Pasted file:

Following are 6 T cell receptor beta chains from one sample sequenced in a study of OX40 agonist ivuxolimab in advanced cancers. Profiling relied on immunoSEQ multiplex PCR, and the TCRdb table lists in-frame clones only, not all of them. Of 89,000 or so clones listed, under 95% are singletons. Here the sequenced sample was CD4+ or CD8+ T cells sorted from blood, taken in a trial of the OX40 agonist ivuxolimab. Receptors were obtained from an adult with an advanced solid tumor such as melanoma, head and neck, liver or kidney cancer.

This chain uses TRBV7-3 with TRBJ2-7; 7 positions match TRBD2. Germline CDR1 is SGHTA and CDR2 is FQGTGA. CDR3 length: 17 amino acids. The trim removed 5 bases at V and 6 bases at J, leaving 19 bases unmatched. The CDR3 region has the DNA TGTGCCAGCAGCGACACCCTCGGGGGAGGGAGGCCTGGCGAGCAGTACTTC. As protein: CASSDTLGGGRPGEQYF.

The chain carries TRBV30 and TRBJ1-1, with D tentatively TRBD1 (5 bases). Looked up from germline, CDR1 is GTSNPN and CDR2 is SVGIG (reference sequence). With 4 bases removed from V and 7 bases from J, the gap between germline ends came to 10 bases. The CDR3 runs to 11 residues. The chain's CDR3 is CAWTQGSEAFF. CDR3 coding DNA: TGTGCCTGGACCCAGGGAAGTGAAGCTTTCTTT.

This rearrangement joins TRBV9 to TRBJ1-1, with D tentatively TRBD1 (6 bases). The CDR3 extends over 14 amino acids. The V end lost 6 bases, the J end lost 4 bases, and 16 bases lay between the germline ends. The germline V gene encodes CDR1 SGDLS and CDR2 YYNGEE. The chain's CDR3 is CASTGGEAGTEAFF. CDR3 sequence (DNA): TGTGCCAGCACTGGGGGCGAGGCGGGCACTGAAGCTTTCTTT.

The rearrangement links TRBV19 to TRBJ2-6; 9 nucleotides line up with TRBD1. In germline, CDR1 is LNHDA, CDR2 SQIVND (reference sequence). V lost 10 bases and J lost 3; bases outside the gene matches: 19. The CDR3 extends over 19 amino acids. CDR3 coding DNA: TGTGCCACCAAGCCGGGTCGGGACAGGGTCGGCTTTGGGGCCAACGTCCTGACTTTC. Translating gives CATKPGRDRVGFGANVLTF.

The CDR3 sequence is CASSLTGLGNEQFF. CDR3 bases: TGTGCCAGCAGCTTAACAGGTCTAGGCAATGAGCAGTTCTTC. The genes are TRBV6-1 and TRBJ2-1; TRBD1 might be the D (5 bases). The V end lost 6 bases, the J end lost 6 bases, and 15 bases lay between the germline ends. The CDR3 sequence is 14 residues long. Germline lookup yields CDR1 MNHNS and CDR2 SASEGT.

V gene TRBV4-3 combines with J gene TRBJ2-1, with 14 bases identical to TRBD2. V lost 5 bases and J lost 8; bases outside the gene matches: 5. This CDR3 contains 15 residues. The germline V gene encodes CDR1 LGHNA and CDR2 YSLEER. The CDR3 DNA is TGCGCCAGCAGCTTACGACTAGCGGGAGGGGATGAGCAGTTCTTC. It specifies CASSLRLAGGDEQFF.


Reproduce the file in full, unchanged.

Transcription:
Following are 6 T cell receptor beta chains from one sample sequenced in a study of OX40 agonist ivuxolimab in advanced cancers. Profiling relied on immunoSEQ multiplex PCR, and the TCRdb table lists in-frame clones only, not all of them. Of 89,000 or so clones listed, under 95% are singletons. Here the sequenced sample was CD4+ or CD8+ T cells sorted from blood, taken in a trial of the OX40 agonist ivuxolimab. Receptors were obtained from an adult with an advanced solid tumor such as melanoma, head and neck, liver or kidney cancer.

This chain uses TRBV7-3 with TRBJ2-7; 7 positions match TRBD2. Germline CDR1 is SGHTA and CDR2 is FQGTGA. CDR3 length: 17 amino acids. The trim removed 5 bases at V and 6 bases at J, leaving 19 bases unmatched. The CDR3 region has the DNA TGTGCCAGCAGCGACACCCTCGGGGGAGGGAGGCCTGGCGAGCAGTACTTC. As protein: CASSDTLGGGRPGEQYF.

The chain carries TRBV30 and TRBJ1-1, with D tentatively TRBD1 (5 bases). Looked up from germline, CDR1 is GTSNPN and CDR2 is SVGIG (reference sequence). With 4 bases removed from V and 7 bases from J, the gap between germline ends came to 10 bases. The CDR3 runs to 11 residues. The chain's CDR3 is CAWTQGSEAFF. CDR3 coding DNA: TGTGCCTGGACCCAGGGAAGTGAAGCTTTCTTT.

This rearrangement joins TRBV9 to TRBJ1-1, with D tentatively TRBD1 (6 bases). The CDR3 extends over 14 amino acids. The V end lost 6 bases, the J end lost 4 bases, and 16 bases lay between the germline ends. The germline V gene encodes CDR1 SGDLS and CDR2 YYNGEE. The chain's CDR3 is CASTGGEAGTEAFF. CDR3 sequence (DNA): TGTGCCAGCACTGGGGGCGAGGCGGGCACTGAAGCTTTCTTT.

The rearrangement links TRBV19 to TRBJ2-6; 9 nucleotides line up with TRBD1. In germline, CDR1 is LNHDA, CDR2 SQIVND (reference sequence). V lost 10 bases and J lost 3; bases outside the gene matches: 19. The CDR3 extends over 19 amino acids. CDR3 coding DNA: TGTGCCACCAAGCCGGGTCGGGACAGGGTCGGCTTTGGGGCCAACGTCCTGACTTTC. Translating gives CATKPGRDRVGFGANVLTF.

The CDR3 sequence is CASSLTGLGNEQFF. CDR3 bases: TGTGCCAGCAGCTTAACAGGTCTAGGCAATGAGCAGTTCTTC. The genes are TRBV6-1 and TRBJ2-1; TRBD1 might be the D (5 bases). The V end lost 6 bases, the J end lost 6 bases, and 15 bases lay between the germline ends. The CDR3 sequence is 14 residues long. Germline lookup yields CDR1 MNHNS and CDR2 SASEGT.

V gene TRBV4-3 combines with J gene TRBJ2-1, with 14 bases identical to TRBD2. V lost 5 bases and J lost 8; bases outside the gene matches: 5. This CDR3 contains 15 residues. The germline V gene encodes CDR1 LGHNA and CDR2 YSLEER. The CDR3 DNA is TGCGCCAGCAGCTTACGACTAGCGGGAGGGGATGAGCAGTTCTTC. It specifies CASSLRLAGGDEQFF.